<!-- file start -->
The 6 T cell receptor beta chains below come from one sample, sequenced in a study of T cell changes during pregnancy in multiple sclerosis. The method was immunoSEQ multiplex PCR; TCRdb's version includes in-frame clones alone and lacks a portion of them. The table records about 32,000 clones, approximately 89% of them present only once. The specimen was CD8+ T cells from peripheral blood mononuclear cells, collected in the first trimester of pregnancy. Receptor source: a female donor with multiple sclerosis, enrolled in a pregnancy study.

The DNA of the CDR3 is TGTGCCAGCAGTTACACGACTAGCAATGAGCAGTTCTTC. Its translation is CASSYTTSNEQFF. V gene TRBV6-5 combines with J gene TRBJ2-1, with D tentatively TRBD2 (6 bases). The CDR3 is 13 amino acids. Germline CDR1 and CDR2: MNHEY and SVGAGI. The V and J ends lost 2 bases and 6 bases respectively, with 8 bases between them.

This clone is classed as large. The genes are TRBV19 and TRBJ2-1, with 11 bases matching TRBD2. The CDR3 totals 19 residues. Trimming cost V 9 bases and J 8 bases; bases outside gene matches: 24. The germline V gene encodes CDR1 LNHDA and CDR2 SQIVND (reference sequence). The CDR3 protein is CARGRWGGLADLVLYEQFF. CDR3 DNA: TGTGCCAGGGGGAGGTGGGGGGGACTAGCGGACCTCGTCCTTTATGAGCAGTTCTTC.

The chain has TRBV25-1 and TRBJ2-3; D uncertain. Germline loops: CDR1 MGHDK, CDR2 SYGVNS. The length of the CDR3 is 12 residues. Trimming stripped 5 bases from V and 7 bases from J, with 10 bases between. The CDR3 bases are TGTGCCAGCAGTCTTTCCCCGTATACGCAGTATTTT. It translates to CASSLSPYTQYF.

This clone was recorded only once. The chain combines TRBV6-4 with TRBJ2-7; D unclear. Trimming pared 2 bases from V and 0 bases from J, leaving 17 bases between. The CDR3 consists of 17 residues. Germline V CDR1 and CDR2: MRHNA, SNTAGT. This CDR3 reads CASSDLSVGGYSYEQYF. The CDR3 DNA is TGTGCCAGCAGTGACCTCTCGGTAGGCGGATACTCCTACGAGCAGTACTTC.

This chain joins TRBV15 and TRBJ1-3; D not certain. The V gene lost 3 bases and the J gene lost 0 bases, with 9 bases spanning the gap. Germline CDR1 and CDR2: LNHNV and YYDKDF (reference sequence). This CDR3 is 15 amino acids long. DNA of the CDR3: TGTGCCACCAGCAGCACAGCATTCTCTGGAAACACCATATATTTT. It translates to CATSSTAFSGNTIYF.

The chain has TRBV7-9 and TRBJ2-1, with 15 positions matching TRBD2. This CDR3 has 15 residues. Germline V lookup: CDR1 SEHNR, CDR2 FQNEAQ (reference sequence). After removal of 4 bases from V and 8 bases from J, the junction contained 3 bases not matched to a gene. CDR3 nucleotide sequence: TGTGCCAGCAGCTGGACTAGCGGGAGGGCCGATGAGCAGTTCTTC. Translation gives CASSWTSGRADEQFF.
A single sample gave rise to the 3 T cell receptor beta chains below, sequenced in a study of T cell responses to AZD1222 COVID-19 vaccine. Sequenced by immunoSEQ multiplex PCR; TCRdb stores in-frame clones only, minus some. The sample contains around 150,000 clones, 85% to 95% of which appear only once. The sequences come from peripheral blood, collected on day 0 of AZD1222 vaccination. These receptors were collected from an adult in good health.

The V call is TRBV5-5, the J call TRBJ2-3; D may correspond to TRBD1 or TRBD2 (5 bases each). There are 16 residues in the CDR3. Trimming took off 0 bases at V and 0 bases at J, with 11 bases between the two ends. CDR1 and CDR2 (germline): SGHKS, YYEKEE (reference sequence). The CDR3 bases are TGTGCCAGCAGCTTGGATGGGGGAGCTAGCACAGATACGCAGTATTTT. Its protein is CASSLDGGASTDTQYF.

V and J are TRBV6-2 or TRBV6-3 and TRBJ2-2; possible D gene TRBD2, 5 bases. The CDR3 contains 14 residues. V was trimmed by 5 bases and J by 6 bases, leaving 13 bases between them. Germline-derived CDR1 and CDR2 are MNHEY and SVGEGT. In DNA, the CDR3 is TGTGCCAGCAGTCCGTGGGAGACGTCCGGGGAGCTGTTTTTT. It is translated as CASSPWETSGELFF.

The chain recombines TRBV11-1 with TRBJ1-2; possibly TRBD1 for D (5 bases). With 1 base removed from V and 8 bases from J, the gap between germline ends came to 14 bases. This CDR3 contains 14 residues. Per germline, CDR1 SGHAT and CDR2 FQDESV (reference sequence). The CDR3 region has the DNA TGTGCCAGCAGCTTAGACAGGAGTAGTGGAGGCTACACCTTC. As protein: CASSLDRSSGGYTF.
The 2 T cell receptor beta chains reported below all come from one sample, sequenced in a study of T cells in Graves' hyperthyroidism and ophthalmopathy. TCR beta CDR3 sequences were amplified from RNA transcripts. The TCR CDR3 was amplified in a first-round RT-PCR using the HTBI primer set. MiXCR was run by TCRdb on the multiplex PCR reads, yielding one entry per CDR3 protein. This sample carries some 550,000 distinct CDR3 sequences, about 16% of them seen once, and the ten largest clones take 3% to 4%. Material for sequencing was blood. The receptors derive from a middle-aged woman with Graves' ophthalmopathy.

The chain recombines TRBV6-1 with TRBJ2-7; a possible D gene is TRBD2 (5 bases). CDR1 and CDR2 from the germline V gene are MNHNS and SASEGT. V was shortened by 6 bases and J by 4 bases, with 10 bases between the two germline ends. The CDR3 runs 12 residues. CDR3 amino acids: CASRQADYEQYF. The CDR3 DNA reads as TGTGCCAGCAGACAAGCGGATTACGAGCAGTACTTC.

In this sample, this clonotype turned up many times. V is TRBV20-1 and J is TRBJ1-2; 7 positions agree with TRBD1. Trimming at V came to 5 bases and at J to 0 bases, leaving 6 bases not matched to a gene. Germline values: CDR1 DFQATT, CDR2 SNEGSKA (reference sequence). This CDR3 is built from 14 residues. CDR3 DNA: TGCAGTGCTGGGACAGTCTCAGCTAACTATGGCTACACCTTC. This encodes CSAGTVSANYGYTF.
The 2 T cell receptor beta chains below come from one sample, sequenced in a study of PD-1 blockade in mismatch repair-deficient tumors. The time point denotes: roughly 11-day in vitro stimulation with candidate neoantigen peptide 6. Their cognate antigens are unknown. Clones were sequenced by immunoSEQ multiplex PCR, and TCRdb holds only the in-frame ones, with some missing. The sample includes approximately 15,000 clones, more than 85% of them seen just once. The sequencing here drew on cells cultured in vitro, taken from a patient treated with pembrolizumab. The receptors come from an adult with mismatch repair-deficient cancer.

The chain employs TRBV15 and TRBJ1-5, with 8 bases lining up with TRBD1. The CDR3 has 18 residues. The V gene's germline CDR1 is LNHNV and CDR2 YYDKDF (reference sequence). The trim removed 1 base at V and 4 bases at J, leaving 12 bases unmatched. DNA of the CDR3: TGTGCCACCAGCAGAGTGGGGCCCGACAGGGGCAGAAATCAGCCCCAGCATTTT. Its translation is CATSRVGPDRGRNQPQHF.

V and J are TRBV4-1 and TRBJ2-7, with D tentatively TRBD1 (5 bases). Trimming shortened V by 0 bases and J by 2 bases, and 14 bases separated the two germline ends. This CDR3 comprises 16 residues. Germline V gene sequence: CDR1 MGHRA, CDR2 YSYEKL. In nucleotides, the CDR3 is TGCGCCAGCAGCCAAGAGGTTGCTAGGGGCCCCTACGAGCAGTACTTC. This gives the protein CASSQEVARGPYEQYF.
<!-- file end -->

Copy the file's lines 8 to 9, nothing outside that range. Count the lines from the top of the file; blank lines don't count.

A single sample gave rise to the 3 T cell receptor beta chains below, sequenced in a study of T cell responses to AZD1222 COVID-19 vaccine. Sequenced by immunoSEQ multiplex PCR; TCRdb stores in-frame clones only, minus some. The sample contains around 150,000 clones, 85% to 95% of which appear only once. The sequences come from peripheral blood, collected on day 0 of AZD1222 vaccination. These receptors were collected from an adult in good health.

The V call is TRBV5-5, the J call TRBJ2-3; D may correspond to TRBD1 or TRBD2 (5 bases each). There are 16 residues in the CDR3. Trimming took off 0 bases at V and 0 bases at J, with 11 bases between the two ends. CDR1 and CDR2 (germline): SGHKS, YYEKEE (reference sequence). The CDR3 bases are TGTGCCAGCAGCTTGGATGGGGGAGCTAGCACAGATACGCAGTATTTT. Its protein is CASSLDGGASTDTQYF.